Egyptian Revival Style


July 4, 2011  by Jennifer

Egypt has exerted its influence on design around the world since the dawn of the pharaohs. The Greek writer Herodotus, exclaimed, “Concerning Egypt itself I shall extend my remarks to a great length, because there is no country that possesses so many wonders, nor any that has such a number of works which defy description.” Greek and Roman cultures were both influenced by Egypt. You might say that an Egyptian Revival of some sort has been going on for more than 2,000 years.

Despite this long-term interest in Egypt, Egyptian Revival as an influence on contemporary design is usually divided into three periods: 1809 – 1840, 1920s, 1970s.  The first “revival” in Egyptian-influenced design came on the heels of Napoleon Bonaparte’s expedition to Egypt in 1798.  Napoleon brought a number of scholars and scientists with him. They studied Egypt and, beginning in 1809, a series of books, “Description de l’Égypte,” were published. The 23-volume work, along with a number of other books, touched off wide-spread interest in all things Egyptian. This period of Egyptian Revival pre-dates celluloid purses. However, you will find sterling silver and beaded purses from very late in this period with Egyptian themes.

The third Egyptian Revival period came in the 1970s. From 1976 through 1979 the “The Treasures of Tutankhamun” exhibit toured the United States. The exhibit featured 55 objects from the tomb of Tutankhamun and included the boy-king’s solid gold funeral mask, a gilded wood figure of the goddess Selket, lamps, jars, jewelry, furniture, and other objects for the afterlife. This exhibition established the term “blockbuster exhibit” for museums around the world. Visitors waited up to 8 hours to view the exhibition at its various stops and more than 8 million people saw the exhibit.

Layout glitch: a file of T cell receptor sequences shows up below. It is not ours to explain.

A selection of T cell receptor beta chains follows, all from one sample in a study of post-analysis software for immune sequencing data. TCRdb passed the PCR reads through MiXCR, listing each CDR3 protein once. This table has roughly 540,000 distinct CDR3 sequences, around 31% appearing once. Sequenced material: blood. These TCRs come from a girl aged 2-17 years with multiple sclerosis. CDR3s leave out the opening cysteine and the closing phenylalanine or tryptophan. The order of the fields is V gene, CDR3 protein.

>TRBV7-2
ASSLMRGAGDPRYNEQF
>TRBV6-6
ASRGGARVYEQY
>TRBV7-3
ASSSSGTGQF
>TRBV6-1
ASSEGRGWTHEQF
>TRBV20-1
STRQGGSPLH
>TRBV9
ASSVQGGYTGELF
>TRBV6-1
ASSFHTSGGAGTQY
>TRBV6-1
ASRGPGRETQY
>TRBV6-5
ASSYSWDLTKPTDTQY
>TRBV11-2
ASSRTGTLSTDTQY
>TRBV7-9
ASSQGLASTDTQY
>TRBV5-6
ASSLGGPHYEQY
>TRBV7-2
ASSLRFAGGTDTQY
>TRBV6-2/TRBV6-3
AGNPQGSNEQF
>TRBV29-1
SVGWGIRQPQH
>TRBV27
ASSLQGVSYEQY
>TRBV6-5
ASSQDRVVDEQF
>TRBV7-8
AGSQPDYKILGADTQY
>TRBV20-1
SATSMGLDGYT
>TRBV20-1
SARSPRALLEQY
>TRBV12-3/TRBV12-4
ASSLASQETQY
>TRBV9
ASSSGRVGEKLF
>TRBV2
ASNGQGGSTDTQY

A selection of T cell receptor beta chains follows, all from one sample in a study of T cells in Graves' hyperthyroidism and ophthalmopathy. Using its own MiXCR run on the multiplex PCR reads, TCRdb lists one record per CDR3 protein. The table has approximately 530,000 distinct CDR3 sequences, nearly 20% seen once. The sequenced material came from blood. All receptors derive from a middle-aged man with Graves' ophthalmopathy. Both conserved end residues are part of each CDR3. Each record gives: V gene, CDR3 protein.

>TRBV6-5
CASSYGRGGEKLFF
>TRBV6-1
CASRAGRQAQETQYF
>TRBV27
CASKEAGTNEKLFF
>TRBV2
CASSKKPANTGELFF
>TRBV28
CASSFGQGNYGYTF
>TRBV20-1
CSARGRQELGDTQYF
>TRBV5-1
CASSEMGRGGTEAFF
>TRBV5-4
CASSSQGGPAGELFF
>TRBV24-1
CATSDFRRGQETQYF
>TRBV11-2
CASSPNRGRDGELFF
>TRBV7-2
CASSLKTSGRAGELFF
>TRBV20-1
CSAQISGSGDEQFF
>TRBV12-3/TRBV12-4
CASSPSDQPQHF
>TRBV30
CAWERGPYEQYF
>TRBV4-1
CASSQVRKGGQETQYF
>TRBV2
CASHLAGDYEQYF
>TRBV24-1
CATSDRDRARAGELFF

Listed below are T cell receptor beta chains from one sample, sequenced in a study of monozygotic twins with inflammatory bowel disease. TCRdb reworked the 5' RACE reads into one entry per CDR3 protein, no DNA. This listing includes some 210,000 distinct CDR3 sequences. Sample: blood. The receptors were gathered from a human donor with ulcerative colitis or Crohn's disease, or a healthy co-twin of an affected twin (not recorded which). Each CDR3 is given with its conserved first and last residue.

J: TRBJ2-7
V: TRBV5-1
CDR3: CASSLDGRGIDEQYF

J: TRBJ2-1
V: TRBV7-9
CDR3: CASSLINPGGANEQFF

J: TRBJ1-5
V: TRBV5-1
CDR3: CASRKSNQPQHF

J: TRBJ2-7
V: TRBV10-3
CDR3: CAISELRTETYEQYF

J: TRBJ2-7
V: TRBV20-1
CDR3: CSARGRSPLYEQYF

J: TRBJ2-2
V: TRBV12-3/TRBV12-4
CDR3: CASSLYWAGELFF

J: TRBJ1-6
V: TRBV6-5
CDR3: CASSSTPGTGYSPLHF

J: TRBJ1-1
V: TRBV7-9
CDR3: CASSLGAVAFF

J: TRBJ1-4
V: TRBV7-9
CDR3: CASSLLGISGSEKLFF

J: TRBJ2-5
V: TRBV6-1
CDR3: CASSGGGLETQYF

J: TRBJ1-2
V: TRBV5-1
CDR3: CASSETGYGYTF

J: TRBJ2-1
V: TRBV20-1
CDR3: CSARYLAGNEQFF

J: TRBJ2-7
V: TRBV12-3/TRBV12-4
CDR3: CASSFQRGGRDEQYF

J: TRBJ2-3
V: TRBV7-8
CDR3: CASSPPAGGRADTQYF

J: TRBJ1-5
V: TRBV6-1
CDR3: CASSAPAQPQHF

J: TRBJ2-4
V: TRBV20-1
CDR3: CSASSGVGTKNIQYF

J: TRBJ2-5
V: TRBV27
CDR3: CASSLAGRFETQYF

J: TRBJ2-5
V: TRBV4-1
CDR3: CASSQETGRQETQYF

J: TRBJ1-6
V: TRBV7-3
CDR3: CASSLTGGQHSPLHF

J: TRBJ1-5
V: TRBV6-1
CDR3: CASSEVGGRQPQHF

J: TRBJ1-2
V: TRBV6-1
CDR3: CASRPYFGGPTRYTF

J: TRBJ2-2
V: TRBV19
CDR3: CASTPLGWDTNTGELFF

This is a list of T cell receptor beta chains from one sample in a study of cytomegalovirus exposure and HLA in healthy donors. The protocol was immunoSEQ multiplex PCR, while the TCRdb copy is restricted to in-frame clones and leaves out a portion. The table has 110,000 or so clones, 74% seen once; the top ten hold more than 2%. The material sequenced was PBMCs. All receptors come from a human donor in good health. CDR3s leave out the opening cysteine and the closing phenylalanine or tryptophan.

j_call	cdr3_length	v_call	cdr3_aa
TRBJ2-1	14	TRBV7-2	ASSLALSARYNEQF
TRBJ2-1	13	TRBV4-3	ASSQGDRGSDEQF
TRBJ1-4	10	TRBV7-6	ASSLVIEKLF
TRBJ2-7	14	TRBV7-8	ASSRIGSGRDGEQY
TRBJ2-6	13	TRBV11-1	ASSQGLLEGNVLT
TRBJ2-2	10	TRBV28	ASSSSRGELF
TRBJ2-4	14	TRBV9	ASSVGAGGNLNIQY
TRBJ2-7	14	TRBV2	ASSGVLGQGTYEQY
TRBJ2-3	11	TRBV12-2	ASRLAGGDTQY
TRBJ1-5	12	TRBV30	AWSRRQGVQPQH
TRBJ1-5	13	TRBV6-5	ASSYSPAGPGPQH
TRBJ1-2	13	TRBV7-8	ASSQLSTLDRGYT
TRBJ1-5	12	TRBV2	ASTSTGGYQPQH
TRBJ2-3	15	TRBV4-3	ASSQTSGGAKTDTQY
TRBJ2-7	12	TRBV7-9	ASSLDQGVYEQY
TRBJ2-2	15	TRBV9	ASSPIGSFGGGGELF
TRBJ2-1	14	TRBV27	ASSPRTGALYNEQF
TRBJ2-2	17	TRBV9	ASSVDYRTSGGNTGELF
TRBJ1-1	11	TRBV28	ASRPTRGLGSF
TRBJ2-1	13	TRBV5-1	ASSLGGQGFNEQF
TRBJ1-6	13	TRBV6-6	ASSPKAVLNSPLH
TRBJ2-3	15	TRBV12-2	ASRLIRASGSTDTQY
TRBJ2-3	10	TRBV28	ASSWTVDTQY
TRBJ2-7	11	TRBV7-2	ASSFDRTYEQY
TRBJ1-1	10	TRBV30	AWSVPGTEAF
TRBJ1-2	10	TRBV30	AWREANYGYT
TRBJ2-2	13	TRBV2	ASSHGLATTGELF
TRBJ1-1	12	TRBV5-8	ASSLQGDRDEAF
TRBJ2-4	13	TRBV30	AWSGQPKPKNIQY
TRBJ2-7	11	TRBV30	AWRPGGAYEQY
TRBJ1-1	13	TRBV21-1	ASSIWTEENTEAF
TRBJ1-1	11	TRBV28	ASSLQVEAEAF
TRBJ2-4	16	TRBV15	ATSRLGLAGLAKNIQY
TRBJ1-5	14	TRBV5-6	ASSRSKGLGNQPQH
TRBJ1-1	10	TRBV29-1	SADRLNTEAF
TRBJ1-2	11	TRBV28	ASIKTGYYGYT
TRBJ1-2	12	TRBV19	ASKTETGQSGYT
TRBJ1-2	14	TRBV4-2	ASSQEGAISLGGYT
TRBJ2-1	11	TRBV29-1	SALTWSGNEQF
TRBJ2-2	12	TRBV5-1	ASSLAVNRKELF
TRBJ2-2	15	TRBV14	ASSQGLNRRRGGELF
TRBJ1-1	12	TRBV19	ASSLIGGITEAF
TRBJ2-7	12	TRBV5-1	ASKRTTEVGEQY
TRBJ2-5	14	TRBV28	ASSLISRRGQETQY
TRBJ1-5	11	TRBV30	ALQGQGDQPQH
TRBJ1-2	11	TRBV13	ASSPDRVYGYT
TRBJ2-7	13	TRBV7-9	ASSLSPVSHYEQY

While both the first and third Egyptian Revivals are interesting, the period of Egyptian Revival that had the greatest impact on the collectible and antique market happened during the 1920s. This Egyptian Revival surrounds the discovery of Tutankhamen’s tomb in 1922 by Howard Carter. The discovery of Tutankhamen’s tomb happened to coincide with the advent of mass media – newspapers, newsreels and movies. The result was that the 1920s Egyptian Revival had an enormous impact on all aspects of design from architecture, fashion, interior design, product packaging and more. It influenced popular culture inspiring countless movies, books,pulps and comics. It also reached far more people than the 1809-1840 revival ever did.